Marketing dollars, people resources to carry out programs and any share in the market, whether that’s a share of voice, shelf, display, recommendations–you never want to waste these resources by spreading them so thinly on everyone. When you turn to your brand P&L, your CEO and finance people will expect you to deliver an appropriate ROI, or that investment will start to get smaller because they’ll give your dollars to someone else that can deliver a higher ROI. And yet, even with that, you still refuse to focus? If you had to lift up a car, would you rather 8 football players each standing 3 feet apart or a simple $89 car jack. I’d take the jack because lifting up at a key focal point gives you an early win as you start to watch that car start moving up, the leverage point of the jack holds that 3000-pound car in the air so you can change your tire without even breaking a sweat (the gateway) and you can now drive away. Those poor football players would begin shaking after a few minutes.
Spreading your limited resources across an entire population is cost-prohibitive.
While targeting everyone “just in case” might safe at first, it’s actually less safe because you never get to see the full impact. Realizing not everyone can like you is the first step to focusing all your attention on those that can love you. Be honest in assessing your brand’s assets and then match those assets up to who is most likely to be motivated enough to buy your brand. That’s when you start to define the target, and then take your resources and do your best to get them to buy.
Who is the Consumer Target and What do they want?
Try to balance the target based on demographics (age, sex, income) and psychographics (behaviors, attitudes, and values). Yes, people criticize relying on demographics, but when you go to market, traditional media usually sells their media based on demographics (e.g. TV target is 18-34 years old). With new media, whether that’s search, display or social media it allows you to focus more on psychographics and match up to what’s most important to the consumer. In terms of the creative, I always challenge people to narrow the target down to a 5-year range (eg. 28-33 years old) to give the creative the appropriate tone and feel. For every part of the buying system connected to your brand, take a walk in the shoes of the person who is paying their hard-earned money for the brand you offer, whether that’s a customer, consumer, purchaser, contractor or medical professional. I always think of my consumer as the “most selfish animal on the planet” just to ensure I’m doing the most I can to satisfy that selfishness. After all, the selfishness is well deserved, since they have money spend. Understand and meet those needs.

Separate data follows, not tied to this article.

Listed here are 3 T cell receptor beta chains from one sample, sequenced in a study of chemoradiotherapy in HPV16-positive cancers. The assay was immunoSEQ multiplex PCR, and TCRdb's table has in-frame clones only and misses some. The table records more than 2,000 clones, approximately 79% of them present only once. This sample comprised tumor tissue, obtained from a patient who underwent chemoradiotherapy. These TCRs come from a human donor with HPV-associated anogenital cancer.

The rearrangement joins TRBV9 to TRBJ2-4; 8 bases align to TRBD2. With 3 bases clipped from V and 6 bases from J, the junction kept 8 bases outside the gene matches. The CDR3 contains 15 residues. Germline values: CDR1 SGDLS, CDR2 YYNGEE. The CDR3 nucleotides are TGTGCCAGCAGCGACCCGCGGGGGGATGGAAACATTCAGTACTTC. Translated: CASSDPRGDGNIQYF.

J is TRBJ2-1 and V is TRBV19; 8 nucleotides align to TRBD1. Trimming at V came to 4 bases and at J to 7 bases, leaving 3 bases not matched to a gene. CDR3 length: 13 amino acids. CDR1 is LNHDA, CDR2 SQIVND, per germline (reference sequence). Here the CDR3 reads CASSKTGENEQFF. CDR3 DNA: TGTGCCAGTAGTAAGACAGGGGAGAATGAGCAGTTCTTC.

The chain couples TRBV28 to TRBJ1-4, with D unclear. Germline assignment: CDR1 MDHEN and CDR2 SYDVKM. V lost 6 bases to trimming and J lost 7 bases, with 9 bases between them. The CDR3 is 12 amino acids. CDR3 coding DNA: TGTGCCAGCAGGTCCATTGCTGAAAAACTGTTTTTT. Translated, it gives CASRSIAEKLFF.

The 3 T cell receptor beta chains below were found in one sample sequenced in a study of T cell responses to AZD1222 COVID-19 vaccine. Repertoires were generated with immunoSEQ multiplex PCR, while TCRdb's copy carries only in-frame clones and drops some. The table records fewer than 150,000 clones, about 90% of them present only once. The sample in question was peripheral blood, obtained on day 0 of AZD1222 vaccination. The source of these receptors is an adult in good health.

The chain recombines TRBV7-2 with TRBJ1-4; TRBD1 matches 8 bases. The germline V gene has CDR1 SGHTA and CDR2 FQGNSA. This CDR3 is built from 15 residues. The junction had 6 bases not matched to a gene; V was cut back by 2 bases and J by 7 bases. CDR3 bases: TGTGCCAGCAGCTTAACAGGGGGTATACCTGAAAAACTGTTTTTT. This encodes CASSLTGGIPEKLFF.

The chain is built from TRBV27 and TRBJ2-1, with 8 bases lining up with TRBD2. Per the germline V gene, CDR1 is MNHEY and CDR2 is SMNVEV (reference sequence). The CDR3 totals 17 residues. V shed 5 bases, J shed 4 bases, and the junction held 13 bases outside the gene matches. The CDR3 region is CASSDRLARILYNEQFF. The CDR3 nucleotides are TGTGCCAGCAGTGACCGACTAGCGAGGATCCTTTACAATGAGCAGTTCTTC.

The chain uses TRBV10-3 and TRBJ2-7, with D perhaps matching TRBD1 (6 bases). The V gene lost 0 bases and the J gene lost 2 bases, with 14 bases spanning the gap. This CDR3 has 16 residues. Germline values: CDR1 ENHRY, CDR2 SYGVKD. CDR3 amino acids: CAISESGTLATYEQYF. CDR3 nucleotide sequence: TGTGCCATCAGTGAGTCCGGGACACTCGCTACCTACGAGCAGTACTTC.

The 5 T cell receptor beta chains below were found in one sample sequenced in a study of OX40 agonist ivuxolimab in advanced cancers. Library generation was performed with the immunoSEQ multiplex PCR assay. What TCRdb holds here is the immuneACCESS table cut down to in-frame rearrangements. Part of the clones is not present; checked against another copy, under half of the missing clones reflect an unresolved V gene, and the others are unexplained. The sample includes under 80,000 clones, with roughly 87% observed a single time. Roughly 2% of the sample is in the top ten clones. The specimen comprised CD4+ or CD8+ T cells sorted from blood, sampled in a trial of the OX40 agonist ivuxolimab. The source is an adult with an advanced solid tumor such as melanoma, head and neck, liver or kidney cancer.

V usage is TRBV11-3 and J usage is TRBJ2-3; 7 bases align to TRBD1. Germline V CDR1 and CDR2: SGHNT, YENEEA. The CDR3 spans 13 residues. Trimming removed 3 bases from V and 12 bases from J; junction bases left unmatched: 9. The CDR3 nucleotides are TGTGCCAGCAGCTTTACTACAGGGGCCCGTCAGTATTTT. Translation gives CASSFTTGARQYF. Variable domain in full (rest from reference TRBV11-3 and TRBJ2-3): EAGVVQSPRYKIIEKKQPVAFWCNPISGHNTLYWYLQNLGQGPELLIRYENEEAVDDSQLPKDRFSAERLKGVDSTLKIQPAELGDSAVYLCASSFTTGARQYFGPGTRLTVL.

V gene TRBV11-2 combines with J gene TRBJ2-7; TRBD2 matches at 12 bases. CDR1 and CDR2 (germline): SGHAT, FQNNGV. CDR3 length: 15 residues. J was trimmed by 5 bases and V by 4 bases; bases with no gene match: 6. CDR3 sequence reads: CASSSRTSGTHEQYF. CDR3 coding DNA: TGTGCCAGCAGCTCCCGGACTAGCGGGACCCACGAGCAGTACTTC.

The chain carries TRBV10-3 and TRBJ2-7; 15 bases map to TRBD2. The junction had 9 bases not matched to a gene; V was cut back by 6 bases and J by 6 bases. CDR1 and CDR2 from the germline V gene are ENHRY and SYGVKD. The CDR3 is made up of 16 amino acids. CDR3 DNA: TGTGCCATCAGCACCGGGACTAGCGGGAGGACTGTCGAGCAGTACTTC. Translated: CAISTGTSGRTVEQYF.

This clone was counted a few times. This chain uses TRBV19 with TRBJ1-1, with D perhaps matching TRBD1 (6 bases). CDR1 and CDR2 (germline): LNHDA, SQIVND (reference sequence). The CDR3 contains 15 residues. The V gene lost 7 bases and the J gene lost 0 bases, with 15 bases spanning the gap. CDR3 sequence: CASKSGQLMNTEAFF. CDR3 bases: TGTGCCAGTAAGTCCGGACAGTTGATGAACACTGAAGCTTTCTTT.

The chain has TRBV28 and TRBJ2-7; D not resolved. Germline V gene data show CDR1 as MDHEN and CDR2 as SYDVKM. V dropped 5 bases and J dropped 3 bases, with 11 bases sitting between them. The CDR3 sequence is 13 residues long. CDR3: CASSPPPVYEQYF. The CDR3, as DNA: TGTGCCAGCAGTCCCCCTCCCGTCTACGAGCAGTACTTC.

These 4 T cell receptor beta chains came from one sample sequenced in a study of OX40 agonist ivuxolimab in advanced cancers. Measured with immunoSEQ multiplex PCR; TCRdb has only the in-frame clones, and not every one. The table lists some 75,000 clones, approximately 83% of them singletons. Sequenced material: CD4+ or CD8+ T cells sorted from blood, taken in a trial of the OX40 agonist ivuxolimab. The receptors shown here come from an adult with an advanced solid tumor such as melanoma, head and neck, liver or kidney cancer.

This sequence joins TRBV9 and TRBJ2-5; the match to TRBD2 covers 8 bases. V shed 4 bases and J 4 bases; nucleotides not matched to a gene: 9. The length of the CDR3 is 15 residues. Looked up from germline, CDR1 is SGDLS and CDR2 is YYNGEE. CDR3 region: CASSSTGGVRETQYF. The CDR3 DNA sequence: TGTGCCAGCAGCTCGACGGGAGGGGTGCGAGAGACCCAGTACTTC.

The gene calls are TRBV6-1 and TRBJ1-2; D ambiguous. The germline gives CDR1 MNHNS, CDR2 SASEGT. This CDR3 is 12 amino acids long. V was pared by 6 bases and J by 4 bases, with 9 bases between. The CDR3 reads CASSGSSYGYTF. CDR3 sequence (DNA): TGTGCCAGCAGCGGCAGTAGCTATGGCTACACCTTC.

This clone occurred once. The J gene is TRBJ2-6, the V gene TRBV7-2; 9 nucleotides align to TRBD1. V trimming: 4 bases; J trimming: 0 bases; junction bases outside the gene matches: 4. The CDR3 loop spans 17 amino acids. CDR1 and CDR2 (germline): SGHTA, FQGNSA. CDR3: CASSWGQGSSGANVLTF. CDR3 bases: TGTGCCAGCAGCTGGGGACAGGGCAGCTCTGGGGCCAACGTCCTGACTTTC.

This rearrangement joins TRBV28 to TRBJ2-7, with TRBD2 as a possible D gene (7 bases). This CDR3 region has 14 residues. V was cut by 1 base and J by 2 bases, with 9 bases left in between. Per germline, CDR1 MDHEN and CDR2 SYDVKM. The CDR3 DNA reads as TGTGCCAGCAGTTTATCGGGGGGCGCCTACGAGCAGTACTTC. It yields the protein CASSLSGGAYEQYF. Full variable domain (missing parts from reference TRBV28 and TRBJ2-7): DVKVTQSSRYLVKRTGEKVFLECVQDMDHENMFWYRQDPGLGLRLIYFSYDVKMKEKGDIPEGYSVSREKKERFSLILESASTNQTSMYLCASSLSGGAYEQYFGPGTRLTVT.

What do they want?
Consumers don’t care what you can do until you care about what they need. They will only pay you money if you give them something. That sounds simple. But, keep in mind they will pay you even more money if you give them what they need. And they’ll start to do that over and over again if they get even more from your brand. That means moving your brand from just features up to benefits and all the way up to emotional benefits. Ask consumers what they want. Listen. Don’t start with what you’re selling. Put yourself in their shoes and ask yourself over and over again “so what do I get from that” until you’ve come up with something powerful. Speak in terms of benefits, not features.
And remember, no one ever really wanted a quarter-inch drill; they just needed a quarter-inch hole. Sell the hole, not the drill.